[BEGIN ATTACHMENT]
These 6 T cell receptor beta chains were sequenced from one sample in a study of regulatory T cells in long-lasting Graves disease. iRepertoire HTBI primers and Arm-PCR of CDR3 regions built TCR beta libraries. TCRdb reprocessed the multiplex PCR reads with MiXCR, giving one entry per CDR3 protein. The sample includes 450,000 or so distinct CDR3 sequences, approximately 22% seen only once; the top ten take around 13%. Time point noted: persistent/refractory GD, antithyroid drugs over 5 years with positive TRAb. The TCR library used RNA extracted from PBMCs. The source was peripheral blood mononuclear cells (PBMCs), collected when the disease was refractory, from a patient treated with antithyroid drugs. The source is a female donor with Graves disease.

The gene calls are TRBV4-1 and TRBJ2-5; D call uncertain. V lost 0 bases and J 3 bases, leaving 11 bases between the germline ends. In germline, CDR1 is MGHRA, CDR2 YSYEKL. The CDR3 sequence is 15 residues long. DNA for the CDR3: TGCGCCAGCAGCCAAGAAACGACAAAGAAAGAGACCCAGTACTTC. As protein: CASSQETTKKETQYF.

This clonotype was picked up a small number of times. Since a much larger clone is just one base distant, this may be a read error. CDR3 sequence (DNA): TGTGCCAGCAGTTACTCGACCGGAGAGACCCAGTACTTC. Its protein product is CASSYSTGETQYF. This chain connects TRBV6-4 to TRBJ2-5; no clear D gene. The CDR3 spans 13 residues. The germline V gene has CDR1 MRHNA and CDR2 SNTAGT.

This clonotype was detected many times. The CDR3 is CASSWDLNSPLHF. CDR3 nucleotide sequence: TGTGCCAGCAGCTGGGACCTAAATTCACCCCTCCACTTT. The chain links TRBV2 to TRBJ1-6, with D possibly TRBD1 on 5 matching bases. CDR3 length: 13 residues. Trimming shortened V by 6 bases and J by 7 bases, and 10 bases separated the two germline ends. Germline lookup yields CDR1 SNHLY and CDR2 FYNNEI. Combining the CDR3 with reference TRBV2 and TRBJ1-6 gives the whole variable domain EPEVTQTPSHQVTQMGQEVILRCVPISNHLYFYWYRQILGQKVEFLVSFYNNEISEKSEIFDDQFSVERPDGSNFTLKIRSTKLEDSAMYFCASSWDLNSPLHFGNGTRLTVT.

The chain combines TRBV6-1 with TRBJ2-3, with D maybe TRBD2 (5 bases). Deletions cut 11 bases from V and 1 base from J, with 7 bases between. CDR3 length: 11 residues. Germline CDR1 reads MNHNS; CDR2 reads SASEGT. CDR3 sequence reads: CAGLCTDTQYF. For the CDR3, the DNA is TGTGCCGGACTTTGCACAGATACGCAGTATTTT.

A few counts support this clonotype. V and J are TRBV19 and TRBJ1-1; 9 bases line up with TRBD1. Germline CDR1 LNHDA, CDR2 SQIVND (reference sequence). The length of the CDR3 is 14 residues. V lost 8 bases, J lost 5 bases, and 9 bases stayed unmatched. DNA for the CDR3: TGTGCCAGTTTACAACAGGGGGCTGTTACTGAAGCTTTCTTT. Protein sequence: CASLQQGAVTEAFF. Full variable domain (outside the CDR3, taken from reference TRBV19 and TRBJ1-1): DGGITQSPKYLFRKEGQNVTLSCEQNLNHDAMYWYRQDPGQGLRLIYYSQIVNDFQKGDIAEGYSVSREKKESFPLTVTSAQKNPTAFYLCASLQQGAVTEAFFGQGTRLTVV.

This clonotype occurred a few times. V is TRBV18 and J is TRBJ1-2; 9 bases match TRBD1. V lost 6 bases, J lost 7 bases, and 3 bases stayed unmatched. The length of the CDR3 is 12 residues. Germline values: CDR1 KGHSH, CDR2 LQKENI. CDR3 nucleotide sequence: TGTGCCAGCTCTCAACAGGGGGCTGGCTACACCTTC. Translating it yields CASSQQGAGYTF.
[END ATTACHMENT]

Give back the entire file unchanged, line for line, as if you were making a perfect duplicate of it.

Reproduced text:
These 6 T cell receptor beta chains were sequenced from one sample in a study of regulatory T cells in long-lasting Graves disease. iRepertoire HTBI primers and Arm-PCR of CDR3 regions built TCR beta libraries. TCRdb reprocessed the multiplex PCR reads with MiXCR, giving one entry per CDR3 protein. The sample includes 450,000 or so distinct CDR3 sequences, approximately 22% seen only once; the top ten take around 13%. Time point noted: persistent/refractory GD, antithyroid drugs over 5 years with positive TRAb. The TCR library used RNA extracted from PBMCs. The source was peripheral blood mononuclear cells (PBMCs), collected when the disease was refractory, from a patient treated with antithyroid drugs. The source is a female donor with Graves disease.

The gene calls are TRBV4-1 and TRBJ2-5; D call uncertain. V lost 0 bases and J 3 bases, leaving 11 bases between the germline ends. In germline, CDR1 is MGHRA, CDR2 YSYEKL. The CDR3 sequence is 15 residues long. DNA for the CDR3: TGCGCCAGCAGCCAAGAAACGACAAAGAAAGAGACCCAGTACTTC. As protein: CASSQETTKKETQYF.

This clonotype was picked up a small number of times. Since a much larger clone is just one base distant, this may be a read error. CDR3 sequence (DNA): TGTGCCAGCAGTTACTCGACCGGAGAGACCCAGTACTTC. Its protein product is CASSYSTGETQYF. This chain connects TRBV6-4 to TRBJ2-5; no clear D gene. The CDR3 spans 13 residues. The germline V gene has CDR1 MRHNA and CDR2 SNTAGT.

This clonotype was detected many times. The CDR3 is CASSWDLNSPLHF. CDR3 nucleotide sequence: TGTGCCAGCAGCTGGGACCTAAATTCACCCCTCCACTTT. The chain links TRBV2 to TRBJ1-6, with D possibly TRBD1 on 5 matching bases. CDR3 length: 13 residues. Trimming shortened V by 6 bases and J by 7 bases, and 10 bases separated the two germline ends. Germline lookup yields CDR1 SNHLY and CDR2 FYNNEI. Combining the CDR3 with reference TRBV2 and TRBJ1-6 gives the whole variable domain EPEVTQTPSHQVTQMGQEVILRCVPISNHLYFYWYRQILGQKVEFLVSFYNNEISEKSEIFDDQFSVERPDGSNFTLKIRSTKLEDSAMYFCASSWDLNSPLHFGNGTRLTVT.

The chain combines TRBV6-1 with TRBJ2-3, with D maybe TRBD2 (5 bases). Deletions cut 11 bases from V and 1 base from J, with 7 bases between. CDR3 length: 11 residues. Germline CDR1 reads MNHNS; CDR2 reads SASEGT. CDR3 sequence reads: CAGLCTDTQYF. For the CDR3, the DNA is TGTGCCGGACTTTGCACAGATACGCAGTATTTT.

A few counts support this clonotype. V and J are TRBV19 and TRBJ1-1; 9 bases line up with TRBD1. Germline CDR1 LNHDA, CDR2 SQIVND (reference sequence). The length of the CDR3 is 14 residues. V lost 8 bases, J lost 5 bases, and 9 bases stayed unmatched. DNA for the CDR3: TGTGCCAGTTTACAACAGGGGGCTGTTACTGAAGCTTTCTTT. Protein sequence: CASLQQGAVTEAFF. Full variable domain (outside the CDR3, taken from reference TRBV19 and TRBJ1-1): DGGITQSPKYLFRKEGQNVTLSCEQNLNHDAMYWYRQDPGQGLRLIYYSQIVNDFQKGDIAEGYSVSREKKESFPLTVTSAQKNPTAFYLCASLQQGAVTEAFFGQGTRLTVV.

This clonotype occurred a few times. V is TRBV18 and J is TRBJ1-2; 9 bases match TRBD1. V lost 6 bases, J lost 7 bases, and 3 bases stayed unmatched. The length of the CDR3 is 12 residues. Germline values: CDR1 KGHSH, CDR2 LQKENI. CDR3 nucleotide sequence: TGTGCCAGCTCTCAACAGGGGGCTGGCTACACCTTC. Translating it yields CASSQQGAGYTF.